ORANGUTANS ARE TICKLISH: FUN FACTS FROM AN ANIMAL PHOTOGRAPHER by Steve Grubman, with Jill Davis (Schwartz & Wade, 2010)
The cheerful little organgutan, hands on his knees, postured like an old vaudevillian foreshadows the fun inside this book. All sorts of familiar wild animals get double-page spreads, each with a great photo and unusual facts. Did you know giraffes whistle, moo hiss and roar (and sometimes kiss), kangaroos can't hop backwards, and like snowflakes, no two zebra patterns are exactly the same? Information about each animal is succinct and conversational, but the photos take on special meaning thanks to the back story: looking at a tiger feels different once you know it chased the photographer, and the lion's expression takes on new meaning, knowing what has caught his eye. Speaking from a school librarian POV, this is the kind of book that starts a tug-of-war, so consider a couple for your animal book menagerie. (6 and up)
Also of interest:
Kids always love information about the animal kingdom, and there are some wonderful contemporary authors and series that readers will be wild about.
Check out the work of Steve Jenkins, especially his recent release NEVER SMILE AT A MONKEY (Houghton Mifflin, 2009) featuring his signature paper-cut illustrations and perfectly paced paragraphs that pack a punch of information on every page. Each elegant, sharp picture against a white background is coupled with an exploration of an animal's defense mechanism, often very surprising and hidden...I never knew a platypus had venomous spurs on its hind legs, and is the only poisonous mammal, did you? "You learn something new every day" seems to be the unspoken mantra in the a long list of Jenkins' engaging titles, this one in particular underscoring Jenkins' talent for creating nonfiction that works both as read-aloud and read-alone, speaking both to the heady young fact-finder and the reluctant shelf explorer. Also check out HOW TO CLEAN A HIPPOPOTAMUS: A LOOK AT UNUSUAL ANIMAL PARTNERSHIPS (with Robin Page, Houghton Mifflin, 2010), a diversion from his usual format into smaller comic-book like frames and panels. (7 and up)
THE BUZZ ON BEES: WHY ARE THEY DISAPPEARING? by Shelley Rotner and Anne Woodhull, photographs by Shelley Rotner (Holiday House) Packed with plentiful frames of attractive photographs, some very affecting such as the single bee against a double-page spread of empty honeycomb cells, this book describes the nitty-gritty of Colony Collapse Disorder (or the mysterious recent disappearance and death of pollinating bees) employing a question/answer technique, suggestions for what can be done, lots of on-line links in the back matter and and real-world pictures and facts throughout. By varying visual and informational technique, the book creators have managed to build an effective bridge between the dense heavy-duty text of nonfiction for older children and the simplifications for young readers, finding a perfect middle ground for information-seeking right in between. Again, this is a nonfiction title that works both as a read-aloud or read-alone...I suggest reading together, as the interesting subject has much to discuss and is a boon to science curriculum/pollination explanations to boot. (7 and up)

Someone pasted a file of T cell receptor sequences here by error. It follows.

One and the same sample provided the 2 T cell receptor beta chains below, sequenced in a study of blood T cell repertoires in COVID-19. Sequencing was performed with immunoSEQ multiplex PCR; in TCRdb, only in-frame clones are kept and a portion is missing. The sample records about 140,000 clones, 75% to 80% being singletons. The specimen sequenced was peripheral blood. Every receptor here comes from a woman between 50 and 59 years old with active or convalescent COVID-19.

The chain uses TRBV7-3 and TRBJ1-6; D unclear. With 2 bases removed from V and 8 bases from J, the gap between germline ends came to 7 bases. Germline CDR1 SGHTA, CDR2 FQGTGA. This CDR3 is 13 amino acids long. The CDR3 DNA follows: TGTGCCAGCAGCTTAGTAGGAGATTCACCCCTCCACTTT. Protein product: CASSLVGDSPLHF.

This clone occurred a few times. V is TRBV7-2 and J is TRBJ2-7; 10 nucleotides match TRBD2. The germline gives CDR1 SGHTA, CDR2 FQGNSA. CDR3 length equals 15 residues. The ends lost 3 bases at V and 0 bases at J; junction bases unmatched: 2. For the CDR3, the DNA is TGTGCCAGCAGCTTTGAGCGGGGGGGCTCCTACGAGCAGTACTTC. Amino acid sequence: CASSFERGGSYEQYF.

Speaking of heady young fact-finders and heavy-duty text, such smarties will enjoying following scientists on the job in the SCIENTISTS IN THE FIELD series, akin to spending an unrelenting day at the hip of a real science practitioner, getting the play-by play from hypothesis to outcome. Check out the latest additions to the series, including the summery PROJECT SEAHORSE by Pamela Turner with photographs by Scott Tuason (Houghton Mifflin, 2010), a chance to join conservationists and community in the Phillipines as they try to restore a coral reef, and THE BAT SCIENTISTS by Mary Kay Carson with photographs by Tom Uhlman (Houghton Mifflin, 2010), an especially exciting and often close-up view of wildlife in the skies, caves, and underground as scientists try to deflect the damage done by White Noise Syndrome, a malady that destroys millions of hibernating bats. This series is akin to armchair internships for upper-grade students, and a real and rare opportunity to vicariously experience the grown-up world of work...meaningful work, to boot. (12 and up)